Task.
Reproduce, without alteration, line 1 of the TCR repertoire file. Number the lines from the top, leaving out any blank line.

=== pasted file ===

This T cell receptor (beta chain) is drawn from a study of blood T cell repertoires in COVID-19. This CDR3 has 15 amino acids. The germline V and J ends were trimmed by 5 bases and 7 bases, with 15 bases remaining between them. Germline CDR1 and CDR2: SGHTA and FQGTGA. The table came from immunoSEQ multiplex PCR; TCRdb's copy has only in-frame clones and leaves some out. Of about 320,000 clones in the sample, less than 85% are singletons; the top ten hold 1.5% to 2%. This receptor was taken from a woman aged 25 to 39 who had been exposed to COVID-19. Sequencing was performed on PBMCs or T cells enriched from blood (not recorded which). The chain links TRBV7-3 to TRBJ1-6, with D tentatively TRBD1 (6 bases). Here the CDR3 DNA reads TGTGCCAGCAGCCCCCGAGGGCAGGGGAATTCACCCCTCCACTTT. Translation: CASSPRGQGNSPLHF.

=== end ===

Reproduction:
This T cell receptor (beta chain) is drawn from a study of blood T cell repertoires in COVID-19. This CDR3 has 15 amino acids. The germline V and J ends were trimmed by 5 bases and 7 bases, with 15 bases remaining between them. Germline CDR1 and CDR2: SGHTA and FQGTGA. The table came from immunoSEQ multiplex PCR; TCRdb's copy has only in-frame clones and leaves some out. Of about 320,000 clones in the sample, less than 85% are singletons; the top ten hold 1.5% to 2%. This receptor was taken from a woman aged 25 to 39 who had been exposed to COVID-19. Sequencing was performed on PBMCs or T cells enriched from blood (not recorded which). The chain links TRBV7-3 to TRBJ1-6, with D tentatively TRBD1 (6 bases). Here the CDR3 DNA reads TGTGCCAGCAGCCCCCGAGGGCAGGGGAATTCACCCCTCCACTTT. Translation: CASSPRGQGNSPLHF.